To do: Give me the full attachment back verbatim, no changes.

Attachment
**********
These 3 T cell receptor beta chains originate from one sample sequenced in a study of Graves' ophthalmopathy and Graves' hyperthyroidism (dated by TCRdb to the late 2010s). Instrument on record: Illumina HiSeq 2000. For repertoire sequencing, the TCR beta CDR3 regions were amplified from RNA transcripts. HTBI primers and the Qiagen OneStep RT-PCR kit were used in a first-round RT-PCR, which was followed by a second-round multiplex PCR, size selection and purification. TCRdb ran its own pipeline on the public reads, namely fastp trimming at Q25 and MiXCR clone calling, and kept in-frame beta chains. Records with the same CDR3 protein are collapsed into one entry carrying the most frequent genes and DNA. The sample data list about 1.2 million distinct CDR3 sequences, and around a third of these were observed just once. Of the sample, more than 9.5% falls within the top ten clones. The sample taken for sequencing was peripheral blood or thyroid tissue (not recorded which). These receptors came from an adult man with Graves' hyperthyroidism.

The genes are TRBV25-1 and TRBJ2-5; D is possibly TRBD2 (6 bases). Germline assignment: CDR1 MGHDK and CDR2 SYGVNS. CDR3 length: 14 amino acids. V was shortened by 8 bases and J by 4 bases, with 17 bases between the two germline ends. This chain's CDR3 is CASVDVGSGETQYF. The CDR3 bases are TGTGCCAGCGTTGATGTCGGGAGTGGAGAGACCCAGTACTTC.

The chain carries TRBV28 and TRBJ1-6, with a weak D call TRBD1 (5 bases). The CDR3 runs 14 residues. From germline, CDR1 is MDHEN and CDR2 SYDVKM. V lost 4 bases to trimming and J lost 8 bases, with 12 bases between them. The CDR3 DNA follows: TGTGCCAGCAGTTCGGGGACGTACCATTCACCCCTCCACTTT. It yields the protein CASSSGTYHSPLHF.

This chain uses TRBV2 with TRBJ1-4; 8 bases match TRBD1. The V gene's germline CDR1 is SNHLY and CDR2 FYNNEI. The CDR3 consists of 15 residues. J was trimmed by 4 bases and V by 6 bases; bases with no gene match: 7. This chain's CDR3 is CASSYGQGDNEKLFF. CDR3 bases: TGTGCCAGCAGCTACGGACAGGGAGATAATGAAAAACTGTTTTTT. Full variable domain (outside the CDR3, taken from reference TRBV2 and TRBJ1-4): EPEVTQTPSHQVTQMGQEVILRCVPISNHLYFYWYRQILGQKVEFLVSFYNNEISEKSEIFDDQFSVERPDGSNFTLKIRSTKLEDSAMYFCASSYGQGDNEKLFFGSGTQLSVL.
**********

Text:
These 3 T cell receptor beta chains originate from one sample sequenced in a study of Graves' ophthalmopathy and Graves' hyperthyroidism (dated by TCRdb to the late 2010s). Instrument on record: Illumina HiSeq 2000. For repertoire sequencing, the TCR beta CDR3 regions were amplified from RNA transcripts. HTBI primers and the Qiagen OneStep RT-PCR kit were used in a first-round RT-PCR, which was followed by a second-round multiplex PCR, size selection and purification. TCRdb ran its own pipeline on the public reads, namely fastp trimming at Q25 and MiXCR clone calling, and kept in-frame beta chains. Records with the same CDR3 protein are collapsed into one entry carrying the most frequent genes and DNA. The sample data list about 1.2 million distinct CDR3 sequences, and around a third of these were observed just once. Of the sample, more than 9.5% falls within the top ten clones. The sample taken for sequencing was peripheral blood or thyroid tissue (not recorded which). These receptors came from an adult man with Graves' hyperthyroidism.

The genes are TRBV25-1 and TRBJ2-5; D is possibly TRBD2 (6 bases). Germline assignment: CDR1 MGHDK and CDR2 SYGVNS. CDR3 length: 14 amino acids. V was shortened by 8 bases and J by 4 bases, with 17 bases between the two germline ends. This chain's CDR3 is CASVDVGSGETQYF. The CDR3 bases are TGTGCCAGCGTTGATGTCGGGAGTGGAGAGACCCAGTACTTC.

The chain carries TRBV28 and TRBJ1-6, with a weak D call TRBD1 (5 bases). The CDR3 runs 14 residues. From germline, CDR1 is MDHEN and CDR2 SYDVKM. V lost 4 bases to trimming and J lost 8 bases, with 12 bases between them. The CDR3 DNA follows: TGTGCCAGCAGTTCGGGGACGTACCATTCACCCCTCCACTTT. It yields the protein CASSSGTYHSPLHF.

This chain uses TRBV2 with TRBJ1-4; 8 bases match TRBD1. The V gene's germline CDR1 is SNHLY and CDR2 FYNNEI. The CDR3 consists of 15 residues. J was trimmed by 4 bases and V by 6 bases; bases with no gene match: 7. This chain's CDR3 is CASSYGQGDNEKLFF. CDR3 bases: TGTGCCAGCAGCTACGGACAGGGAGATAATGAAAAACTGTTTTTT. Full variable domain (outside the CDR3, taken from reference TRBV2 and TRBJ1-4): EPEVTQTPSHQVTQMGQEVILRCVPISNHLYFYWYRQILGQKVEFLVSFYNNEISEKSEIFDDQFSVERPDGSNFTLKIRSTKLEDSAMYFCASSYGQGDNEKLFFGSGTQLSVL.